John Doe is a 35 year old male who was diagnosed with asthma as a child. Depending upon the severity of his asthma, tobacco use, and if there are any other issues that the underwriters may consider a risk, the chart below can be used as an estimate of his monthly payments were he to buy a 30-year, $150,000 term life insurance policy. If he is an extremely healthy individual with no negative family health history, and his only issue was mild, well-controlled, asthma, there is a chance a carrier would offer him the best rating of Preferred Plus.
In the world of life insurance, “Table A” is the same as “Table 1.” Carriers use one or the other. For the example below, we’ll go with the numerical Tables.
|Risk Class||Pricing Per Month|
(rounded to the nearest whole number)
|Table Rated Risk Class||Pricing Per Month –|
(rounded to the nearest whole number)
|Pricing Per Month –|
(rounded to the nearest whole number)
Each life insurance company has a different set of guidelines they follow when underwriting an applicant. Because of these different guidelines, when one company may deem an applicant a Table 2, another company may decide that applicant can qualify for Standard Plus rates. A benefit to working with Quotacy is that we work with multiple A-rated life insurance companies. Our shopping your application around to more than one insurance company can only help you.
A benefit to working with Quotacy is that we work with multiple A-rated life insurance companies. Our shopping your application around to more than one insurance company can only help you.
Quotacy has years of experience getting clients life insurance coverage, including asthmatics. Our in-house underwriter has worked in many carrier home offices, knows how to navigate each individual’s health history, and knows which life insurance company would be the best option for your individual case. If you are ready to buy life insurance coverage, get a term life insurance quote now and let’s start the process.
If you have any questions regarding underwriting asthma, feel free to contact us or jot us a message in the Comment section below. If you are looking to get an idea on the cost of life insurance if you have asthma, we will need the following information to provide you with an accurate quote.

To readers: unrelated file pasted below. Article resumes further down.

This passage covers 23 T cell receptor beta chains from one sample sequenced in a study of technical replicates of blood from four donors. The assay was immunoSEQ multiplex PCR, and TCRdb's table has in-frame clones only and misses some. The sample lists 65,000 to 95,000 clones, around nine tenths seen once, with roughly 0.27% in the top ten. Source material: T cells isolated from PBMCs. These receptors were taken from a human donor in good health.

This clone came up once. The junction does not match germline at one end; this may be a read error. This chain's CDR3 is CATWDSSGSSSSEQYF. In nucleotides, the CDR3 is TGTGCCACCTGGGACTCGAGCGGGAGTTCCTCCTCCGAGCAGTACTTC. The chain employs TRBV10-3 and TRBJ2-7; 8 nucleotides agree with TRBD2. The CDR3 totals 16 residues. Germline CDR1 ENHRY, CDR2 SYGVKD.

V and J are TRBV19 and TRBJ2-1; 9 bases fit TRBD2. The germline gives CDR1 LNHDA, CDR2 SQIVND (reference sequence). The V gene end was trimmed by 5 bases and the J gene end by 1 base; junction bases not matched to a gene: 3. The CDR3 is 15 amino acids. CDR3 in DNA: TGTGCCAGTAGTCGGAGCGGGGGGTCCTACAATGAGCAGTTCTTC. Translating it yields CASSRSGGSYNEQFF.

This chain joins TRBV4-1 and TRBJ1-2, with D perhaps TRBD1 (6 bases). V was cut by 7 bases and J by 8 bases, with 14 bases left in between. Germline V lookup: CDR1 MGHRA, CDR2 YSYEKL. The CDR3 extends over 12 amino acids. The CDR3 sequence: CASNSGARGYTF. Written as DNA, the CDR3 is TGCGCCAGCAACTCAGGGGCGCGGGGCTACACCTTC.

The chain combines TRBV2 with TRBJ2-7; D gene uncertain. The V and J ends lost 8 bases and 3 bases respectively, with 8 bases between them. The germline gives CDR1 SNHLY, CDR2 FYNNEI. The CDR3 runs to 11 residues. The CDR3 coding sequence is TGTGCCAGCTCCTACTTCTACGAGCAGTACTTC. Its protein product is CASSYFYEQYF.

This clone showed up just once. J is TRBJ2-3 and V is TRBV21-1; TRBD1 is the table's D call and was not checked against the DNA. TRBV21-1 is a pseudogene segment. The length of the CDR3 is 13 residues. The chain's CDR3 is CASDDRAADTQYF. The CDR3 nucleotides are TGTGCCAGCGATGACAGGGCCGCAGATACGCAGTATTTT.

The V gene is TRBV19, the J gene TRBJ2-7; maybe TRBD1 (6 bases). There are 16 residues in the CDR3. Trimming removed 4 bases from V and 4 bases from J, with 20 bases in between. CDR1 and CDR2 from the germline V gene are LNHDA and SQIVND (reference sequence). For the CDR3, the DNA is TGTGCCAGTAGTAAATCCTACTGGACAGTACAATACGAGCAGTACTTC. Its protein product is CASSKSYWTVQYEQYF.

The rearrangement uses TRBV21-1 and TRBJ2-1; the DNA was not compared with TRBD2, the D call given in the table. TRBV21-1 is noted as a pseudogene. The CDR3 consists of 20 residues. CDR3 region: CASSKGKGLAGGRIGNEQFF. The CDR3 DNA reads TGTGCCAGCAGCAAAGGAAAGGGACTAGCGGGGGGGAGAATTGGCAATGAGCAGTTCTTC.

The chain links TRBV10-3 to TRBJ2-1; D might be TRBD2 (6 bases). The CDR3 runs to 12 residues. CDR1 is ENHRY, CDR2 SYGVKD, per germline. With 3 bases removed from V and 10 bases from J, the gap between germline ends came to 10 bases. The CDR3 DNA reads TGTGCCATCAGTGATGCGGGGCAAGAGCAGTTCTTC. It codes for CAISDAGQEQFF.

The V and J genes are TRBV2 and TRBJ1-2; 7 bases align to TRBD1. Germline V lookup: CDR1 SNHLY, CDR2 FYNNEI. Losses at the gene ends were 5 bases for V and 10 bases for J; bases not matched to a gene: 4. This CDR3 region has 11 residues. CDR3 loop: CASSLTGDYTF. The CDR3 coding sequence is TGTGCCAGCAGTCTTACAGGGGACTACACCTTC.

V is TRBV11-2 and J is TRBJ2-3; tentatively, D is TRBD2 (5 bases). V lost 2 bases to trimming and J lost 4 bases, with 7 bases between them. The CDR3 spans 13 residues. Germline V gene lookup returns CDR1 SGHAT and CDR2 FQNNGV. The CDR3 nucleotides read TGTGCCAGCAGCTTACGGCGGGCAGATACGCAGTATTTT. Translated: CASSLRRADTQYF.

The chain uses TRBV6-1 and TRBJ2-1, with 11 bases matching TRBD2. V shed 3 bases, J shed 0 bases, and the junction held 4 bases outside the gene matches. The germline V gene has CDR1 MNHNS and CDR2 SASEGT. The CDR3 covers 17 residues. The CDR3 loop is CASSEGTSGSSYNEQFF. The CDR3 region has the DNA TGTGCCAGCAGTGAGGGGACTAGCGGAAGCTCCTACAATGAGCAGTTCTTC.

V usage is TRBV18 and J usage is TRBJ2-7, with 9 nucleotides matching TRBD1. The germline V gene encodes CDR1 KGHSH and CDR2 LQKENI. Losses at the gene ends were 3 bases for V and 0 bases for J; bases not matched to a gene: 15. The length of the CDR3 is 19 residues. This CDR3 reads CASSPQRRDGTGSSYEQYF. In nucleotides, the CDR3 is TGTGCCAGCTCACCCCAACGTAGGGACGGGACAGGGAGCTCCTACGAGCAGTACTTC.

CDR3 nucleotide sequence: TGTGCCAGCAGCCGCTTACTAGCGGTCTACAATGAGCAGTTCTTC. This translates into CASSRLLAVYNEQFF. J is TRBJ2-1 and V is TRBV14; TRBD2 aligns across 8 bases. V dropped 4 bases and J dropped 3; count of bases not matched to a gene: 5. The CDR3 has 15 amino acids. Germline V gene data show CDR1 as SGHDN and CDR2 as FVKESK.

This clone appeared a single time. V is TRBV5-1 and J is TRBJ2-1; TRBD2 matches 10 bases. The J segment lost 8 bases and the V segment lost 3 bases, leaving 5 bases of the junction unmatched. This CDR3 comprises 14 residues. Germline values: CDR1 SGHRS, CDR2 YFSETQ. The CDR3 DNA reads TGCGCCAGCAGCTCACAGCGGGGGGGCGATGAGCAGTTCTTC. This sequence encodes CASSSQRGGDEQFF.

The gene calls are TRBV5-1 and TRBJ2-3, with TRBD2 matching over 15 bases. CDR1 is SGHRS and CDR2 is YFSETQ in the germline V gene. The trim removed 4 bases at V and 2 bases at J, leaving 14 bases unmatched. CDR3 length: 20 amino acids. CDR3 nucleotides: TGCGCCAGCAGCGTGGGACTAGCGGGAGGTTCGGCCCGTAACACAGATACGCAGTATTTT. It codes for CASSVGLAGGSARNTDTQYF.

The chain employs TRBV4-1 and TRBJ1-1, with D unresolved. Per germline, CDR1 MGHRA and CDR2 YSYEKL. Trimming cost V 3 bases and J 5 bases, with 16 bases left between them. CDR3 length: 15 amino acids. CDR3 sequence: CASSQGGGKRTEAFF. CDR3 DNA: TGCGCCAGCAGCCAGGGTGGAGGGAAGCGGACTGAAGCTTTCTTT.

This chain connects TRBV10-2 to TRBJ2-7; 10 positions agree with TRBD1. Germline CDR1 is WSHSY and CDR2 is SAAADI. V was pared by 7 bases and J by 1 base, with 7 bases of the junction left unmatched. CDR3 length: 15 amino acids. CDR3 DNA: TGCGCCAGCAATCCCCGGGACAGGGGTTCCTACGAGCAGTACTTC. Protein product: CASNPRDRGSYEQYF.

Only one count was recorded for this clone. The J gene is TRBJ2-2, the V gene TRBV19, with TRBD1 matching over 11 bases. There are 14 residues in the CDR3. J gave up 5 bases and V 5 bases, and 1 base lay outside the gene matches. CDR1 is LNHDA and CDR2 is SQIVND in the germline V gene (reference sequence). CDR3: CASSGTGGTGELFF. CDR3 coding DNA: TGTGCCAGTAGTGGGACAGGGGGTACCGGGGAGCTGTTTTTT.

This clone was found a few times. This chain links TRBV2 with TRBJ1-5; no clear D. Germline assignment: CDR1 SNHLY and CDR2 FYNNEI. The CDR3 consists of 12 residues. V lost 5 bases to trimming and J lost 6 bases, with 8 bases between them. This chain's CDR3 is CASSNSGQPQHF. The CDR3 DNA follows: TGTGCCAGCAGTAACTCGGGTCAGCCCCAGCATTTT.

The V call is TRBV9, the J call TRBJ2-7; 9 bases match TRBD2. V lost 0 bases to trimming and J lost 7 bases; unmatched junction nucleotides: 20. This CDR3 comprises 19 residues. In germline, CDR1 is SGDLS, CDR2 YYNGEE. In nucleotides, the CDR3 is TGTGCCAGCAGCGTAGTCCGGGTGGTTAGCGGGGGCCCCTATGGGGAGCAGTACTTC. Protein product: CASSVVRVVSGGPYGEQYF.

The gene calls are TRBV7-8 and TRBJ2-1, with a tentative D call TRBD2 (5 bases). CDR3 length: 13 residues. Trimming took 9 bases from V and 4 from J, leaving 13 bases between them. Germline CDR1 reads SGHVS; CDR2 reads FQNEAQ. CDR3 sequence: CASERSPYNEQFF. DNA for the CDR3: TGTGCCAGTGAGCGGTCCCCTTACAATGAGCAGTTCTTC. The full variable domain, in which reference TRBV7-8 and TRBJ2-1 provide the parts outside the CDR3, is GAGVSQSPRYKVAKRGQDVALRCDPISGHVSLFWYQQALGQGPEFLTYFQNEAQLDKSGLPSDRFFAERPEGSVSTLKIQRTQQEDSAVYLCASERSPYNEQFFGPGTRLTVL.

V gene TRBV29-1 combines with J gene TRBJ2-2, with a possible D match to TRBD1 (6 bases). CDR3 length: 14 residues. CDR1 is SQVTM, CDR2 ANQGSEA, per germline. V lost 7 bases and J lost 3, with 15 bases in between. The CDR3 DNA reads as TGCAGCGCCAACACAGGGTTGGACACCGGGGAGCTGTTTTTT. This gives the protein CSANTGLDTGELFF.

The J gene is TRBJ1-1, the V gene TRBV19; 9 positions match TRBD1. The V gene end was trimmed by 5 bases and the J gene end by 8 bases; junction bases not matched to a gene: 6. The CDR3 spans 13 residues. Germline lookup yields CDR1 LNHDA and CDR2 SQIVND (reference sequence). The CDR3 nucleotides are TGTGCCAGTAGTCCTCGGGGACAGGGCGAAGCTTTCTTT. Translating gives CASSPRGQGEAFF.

- Date of when you were first diagnosed.
- Have you ever been hospitalized for this condition? If so, please give details.
- How many episodes of asthma have you had in the past year that required you to go to the ER or see your physician for treatment?
- Have you ever smoked? If so, how many cigarettes per day? If a former smoker, on what date did you quit?
- Are you on any medications (include inhalers and any medications taken on an “as needed” basis)? If yes, please give details.
- Have pulmonary function tests (a breathing test) ever been done? If so, what were the most recent test results?
- Do you have abnormalities on an ECG or x-ray? If so, please give details.
- Do you have any other major health problems (ex. Heart disease, etc.)? If so, please give details.
Give us a 2-3 business days to respond with some individualized and thorough information. Quotacy is here to help make the life insurance buying process easier for you.
About the writer
Writer, Editor, and Co-host of Quotacy's Q&A Fridays
Natasha is the content manager and editor for Quotacy. She has been in the life insurance industry since 2010 and has been making life insurance easier to understand with her writing since 2014. When not at work, she's probably studying and working toward her Chartered Life Underwriter (CLU) designation while throwing a tennis ball for her pitbull mix, Emmett, or curled up on her couch watching Netflix. If it’s football season, the Packers game will be on. Connect with her on LinkedIn.